So after a few days he called a general assembly and introduced before it two horses, one utterly weak and already quite old, the other large-sized and strong, with a tail that was astonishing for the thickness and beauty of its hair. By the side of the feeble horse stood a man who was tall and robust, and by the side of the power­ful horse another man, small and of a contemptible appearance. At a signal given them, the strong man seized the tail of his horse with both hands and tried to pull it towards him with all his might, as though he would tear it off; but the weak man began to pluck out the hairs in the tail of the strong horse one by one. The strong man gave himself no end of trouble to no purpose, made the spectators laugh a good deal, and then gave up his attempt; but the weak man, in a trice and with no trouble, stripped his horse’s tail of its hair. Then Sertorius rose up and said: “Ye see, men of my allies, that perseverance is more efficacious than violence, and that many things which cannot be mastered when they stand together yield when one masters them little by little. For irresistible is the force of continuity, by virtue of which advancing Time subdues and captures every power; and Time is a kindly ally for all who act as diligent attendants upon opportunity, but a most bitter enemy for all who urge matters on unseasonably.”​ By contriving from time to time such exhortations for the Barbarians, Sertorius taught them to watch for their opportunities. (16)

This story became very well known and was the subject of paintings by great Renaissance artists including Hans Holbein the Younger and Gerard van der Kuijl.

The other one concerns Sertorius’s love for and use of a white doe. A local named Spanus came across a doe trying to escape from hunters. He caught it and took it to Sertorius who was known to reward gifts of game. Sertorius kept it, tamed it and realised he could use it as a propaganda tool. He announced that the white doe had been sent by the goddess Diana who revealed secret information through it. When he heard intelligence about nearby Roman troop movements he would claim the goddess had told him via the doe. When his commanders sent him messages of victory, he would hide the messenger and bring out the white fawn wearing celebratory garlands (11).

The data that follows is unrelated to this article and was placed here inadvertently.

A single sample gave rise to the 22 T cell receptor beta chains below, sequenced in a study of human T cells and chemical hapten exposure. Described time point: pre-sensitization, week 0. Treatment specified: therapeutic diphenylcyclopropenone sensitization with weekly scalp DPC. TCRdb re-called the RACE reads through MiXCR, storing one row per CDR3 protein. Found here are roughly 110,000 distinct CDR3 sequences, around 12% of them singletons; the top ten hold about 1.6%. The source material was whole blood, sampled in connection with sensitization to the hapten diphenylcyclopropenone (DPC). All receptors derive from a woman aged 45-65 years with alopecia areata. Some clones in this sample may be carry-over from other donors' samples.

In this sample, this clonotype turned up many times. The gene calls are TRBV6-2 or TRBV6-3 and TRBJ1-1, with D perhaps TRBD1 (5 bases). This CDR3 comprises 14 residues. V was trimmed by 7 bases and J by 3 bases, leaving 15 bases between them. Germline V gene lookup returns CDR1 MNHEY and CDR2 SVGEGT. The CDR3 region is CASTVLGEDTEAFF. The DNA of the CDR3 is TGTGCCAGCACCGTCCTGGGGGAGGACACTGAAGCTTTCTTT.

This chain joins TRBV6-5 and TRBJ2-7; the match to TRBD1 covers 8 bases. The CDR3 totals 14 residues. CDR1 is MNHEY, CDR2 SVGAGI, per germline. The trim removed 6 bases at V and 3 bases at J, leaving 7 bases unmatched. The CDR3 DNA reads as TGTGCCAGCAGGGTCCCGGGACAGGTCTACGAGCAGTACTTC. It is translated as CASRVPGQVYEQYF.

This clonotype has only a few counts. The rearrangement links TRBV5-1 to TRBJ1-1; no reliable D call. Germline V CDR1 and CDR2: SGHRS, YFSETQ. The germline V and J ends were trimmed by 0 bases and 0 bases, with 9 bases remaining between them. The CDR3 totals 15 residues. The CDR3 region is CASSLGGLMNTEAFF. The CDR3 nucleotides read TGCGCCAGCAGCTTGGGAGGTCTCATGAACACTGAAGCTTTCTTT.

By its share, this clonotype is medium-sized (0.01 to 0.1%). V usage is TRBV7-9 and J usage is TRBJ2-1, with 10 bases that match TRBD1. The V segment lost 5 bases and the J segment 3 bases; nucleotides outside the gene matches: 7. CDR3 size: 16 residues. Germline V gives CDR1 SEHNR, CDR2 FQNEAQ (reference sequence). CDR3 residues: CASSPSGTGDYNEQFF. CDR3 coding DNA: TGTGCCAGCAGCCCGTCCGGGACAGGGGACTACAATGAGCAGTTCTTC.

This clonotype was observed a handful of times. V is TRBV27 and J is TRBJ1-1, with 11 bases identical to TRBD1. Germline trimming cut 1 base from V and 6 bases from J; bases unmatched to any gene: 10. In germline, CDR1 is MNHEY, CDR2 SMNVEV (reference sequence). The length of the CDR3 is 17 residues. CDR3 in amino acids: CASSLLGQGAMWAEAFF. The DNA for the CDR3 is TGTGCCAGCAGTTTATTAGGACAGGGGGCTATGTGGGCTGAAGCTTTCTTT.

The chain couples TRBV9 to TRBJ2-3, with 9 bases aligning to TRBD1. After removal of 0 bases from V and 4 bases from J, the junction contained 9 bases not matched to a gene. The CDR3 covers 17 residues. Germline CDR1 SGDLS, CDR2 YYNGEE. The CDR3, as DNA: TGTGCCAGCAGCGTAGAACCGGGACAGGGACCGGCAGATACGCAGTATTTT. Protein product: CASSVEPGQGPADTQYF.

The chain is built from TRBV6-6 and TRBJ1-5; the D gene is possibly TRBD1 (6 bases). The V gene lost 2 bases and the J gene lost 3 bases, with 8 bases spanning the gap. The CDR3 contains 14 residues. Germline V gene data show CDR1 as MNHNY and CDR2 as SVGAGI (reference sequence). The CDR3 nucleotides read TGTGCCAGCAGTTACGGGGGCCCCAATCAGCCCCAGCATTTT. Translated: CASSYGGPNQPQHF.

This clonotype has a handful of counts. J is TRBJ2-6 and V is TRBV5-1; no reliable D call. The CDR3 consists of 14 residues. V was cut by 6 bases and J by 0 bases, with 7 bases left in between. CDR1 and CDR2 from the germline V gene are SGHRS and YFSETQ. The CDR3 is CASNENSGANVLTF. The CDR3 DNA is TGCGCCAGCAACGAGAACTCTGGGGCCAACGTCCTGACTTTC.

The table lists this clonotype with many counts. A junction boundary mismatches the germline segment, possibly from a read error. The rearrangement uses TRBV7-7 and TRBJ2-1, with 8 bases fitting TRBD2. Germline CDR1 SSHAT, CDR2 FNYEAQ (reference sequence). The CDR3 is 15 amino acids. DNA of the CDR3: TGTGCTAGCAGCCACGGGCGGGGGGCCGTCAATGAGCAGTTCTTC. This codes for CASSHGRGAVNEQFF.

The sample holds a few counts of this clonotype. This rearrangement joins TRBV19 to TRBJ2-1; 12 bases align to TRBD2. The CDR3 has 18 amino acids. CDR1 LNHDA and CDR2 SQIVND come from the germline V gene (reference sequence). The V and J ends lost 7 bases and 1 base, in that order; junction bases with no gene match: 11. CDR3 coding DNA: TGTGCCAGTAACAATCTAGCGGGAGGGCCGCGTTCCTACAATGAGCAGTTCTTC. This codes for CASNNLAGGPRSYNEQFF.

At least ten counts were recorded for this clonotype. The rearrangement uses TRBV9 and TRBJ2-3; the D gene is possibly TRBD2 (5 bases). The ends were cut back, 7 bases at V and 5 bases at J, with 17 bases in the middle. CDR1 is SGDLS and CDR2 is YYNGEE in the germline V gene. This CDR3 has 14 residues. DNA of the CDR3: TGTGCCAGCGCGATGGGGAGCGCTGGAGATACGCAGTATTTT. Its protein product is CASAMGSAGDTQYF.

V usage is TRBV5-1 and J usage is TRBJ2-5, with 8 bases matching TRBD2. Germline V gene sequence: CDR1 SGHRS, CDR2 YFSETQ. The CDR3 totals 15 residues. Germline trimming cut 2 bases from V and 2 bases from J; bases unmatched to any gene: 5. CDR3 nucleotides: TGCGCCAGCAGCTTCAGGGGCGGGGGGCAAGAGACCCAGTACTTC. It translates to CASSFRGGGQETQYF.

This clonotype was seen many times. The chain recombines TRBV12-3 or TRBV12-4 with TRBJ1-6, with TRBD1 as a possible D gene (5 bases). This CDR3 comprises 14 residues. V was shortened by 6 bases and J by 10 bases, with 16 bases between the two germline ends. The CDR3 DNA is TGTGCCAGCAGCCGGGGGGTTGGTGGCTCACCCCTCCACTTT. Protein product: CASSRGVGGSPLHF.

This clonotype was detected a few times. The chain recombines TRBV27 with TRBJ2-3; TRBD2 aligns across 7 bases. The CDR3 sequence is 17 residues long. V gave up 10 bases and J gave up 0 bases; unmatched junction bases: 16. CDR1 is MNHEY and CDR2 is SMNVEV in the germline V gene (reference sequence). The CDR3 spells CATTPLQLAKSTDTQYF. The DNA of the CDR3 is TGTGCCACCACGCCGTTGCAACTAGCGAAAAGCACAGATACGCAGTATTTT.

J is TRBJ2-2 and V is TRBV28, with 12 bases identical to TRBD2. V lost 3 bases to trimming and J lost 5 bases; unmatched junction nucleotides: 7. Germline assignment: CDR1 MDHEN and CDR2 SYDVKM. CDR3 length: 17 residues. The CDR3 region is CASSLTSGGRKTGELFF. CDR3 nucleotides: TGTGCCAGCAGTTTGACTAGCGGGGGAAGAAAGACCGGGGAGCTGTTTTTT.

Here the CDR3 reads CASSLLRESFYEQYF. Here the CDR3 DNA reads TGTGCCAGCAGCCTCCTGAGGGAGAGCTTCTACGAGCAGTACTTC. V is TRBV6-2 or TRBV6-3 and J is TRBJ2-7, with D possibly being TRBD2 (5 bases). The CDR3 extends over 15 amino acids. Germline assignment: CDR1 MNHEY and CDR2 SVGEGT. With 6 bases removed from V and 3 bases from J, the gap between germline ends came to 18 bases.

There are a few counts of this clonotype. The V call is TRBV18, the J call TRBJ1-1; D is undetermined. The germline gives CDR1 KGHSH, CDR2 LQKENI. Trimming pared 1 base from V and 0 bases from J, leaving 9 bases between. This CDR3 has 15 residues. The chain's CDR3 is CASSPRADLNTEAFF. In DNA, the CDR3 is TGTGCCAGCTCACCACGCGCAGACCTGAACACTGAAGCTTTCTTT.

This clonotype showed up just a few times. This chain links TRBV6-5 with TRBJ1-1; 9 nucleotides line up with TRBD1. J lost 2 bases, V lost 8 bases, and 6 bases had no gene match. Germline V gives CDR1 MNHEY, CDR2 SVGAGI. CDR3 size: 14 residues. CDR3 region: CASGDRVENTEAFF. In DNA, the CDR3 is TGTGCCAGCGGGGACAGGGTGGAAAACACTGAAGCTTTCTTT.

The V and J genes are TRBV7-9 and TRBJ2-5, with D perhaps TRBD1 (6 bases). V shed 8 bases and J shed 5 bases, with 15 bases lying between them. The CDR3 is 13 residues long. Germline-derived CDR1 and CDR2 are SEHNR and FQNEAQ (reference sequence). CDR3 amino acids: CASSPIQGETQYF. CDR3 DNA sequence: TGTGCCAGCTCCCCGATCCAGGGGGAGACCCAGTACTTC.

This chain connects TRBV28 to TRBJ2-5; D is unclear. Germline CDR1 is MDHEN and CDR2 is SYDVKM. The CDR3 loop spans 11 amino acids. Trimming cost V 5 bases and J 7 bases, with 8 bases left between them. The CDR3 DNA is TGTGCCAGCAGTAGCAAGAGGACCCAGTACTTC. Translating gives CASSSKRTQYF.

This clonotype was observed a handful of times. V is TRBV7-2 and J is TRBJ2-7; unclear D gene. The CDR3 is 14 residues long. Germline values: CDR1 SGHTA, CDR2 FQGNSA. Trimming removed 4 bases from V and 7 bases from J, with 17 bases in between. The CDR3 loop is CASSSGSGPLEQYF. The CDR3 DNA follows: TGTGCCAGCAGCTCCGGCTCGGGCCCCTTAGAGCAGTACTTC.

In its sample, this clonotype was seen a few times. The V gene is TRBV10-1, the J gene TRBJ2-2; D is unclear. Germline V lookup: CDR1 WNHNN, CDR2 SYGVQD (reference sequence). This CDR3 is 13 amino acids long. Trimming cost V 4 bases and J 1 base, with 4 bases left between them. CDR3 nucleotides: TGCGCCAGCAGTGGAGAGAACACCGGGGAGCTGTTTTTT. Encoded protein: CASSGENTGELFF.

These are vivid anecdotes and images which have stuck in the minds of readers and inspired later artists. Compare and contrast with a typical slice of the characterological analysis which Warner and others claim as Plutarch’s main achievement:

It is said that Sertorius was no easy victim either of pleasure or of fear, but that he was naturally unterrified in the face of danger, and bore prosperity with moderation; in straightforward fighting he was as bold as any commander of his time, while in all military activities demanding stealth and the power to seize an advantage in securing strong positions or in crossing rivers, where speed, deceit, and, if necessary, falsehood are required, he was an expert of the highest ability.

Moreover, while he showed himself generous in rewarding deeds of valour, he used moderation in punishing transgressions. And yet, in the last part of his life, the savage and vindictive treatment which he bestowed upon his hostages​ would seem to show that his mildness was not natural to him, but was worn as a garment, from calculation, as necessity required.

In my opinion, however, a virtue that is sincere and based upon reason can never by any fortune be converted into its opposite, although it is true that excellent principles and natures, when impaired by great and undeserved calamities, may possibly change their character as the guiding genius changes. And this, I think, was the case with Sertorius when fortune at last began to forsake him; as his cause grew hopeless he became harsh toward those who did him wrong.

Not untrue, maybe, but boring.

The overall impression left by the life of Sertorius is a world of quite horrifying violence: first, the bloody civil wars in Rome; then the flurry of complex little conflicts in the Balearic islands and North Africa; then six years of sustained guerrilla warfare in Spain, with massacres, burning towns to the ground and selling entire populations into slavery (as happened to the town of Castulo, 3: ‘Therefore most of the inhabitants were slaughtered by the Romans at the gate; the rest surrendered and were sold into slavery.’)

Tempting though it is to be charmed by Plutarch’s relaxed narrative voice and vivid anecdotes, I think a sensitive reader ought to be horrified by a world dominated by universal insecurity, extreme violence and the arbitrary power of military rulers in which human life isn’t even cheap, it barely has any value at all.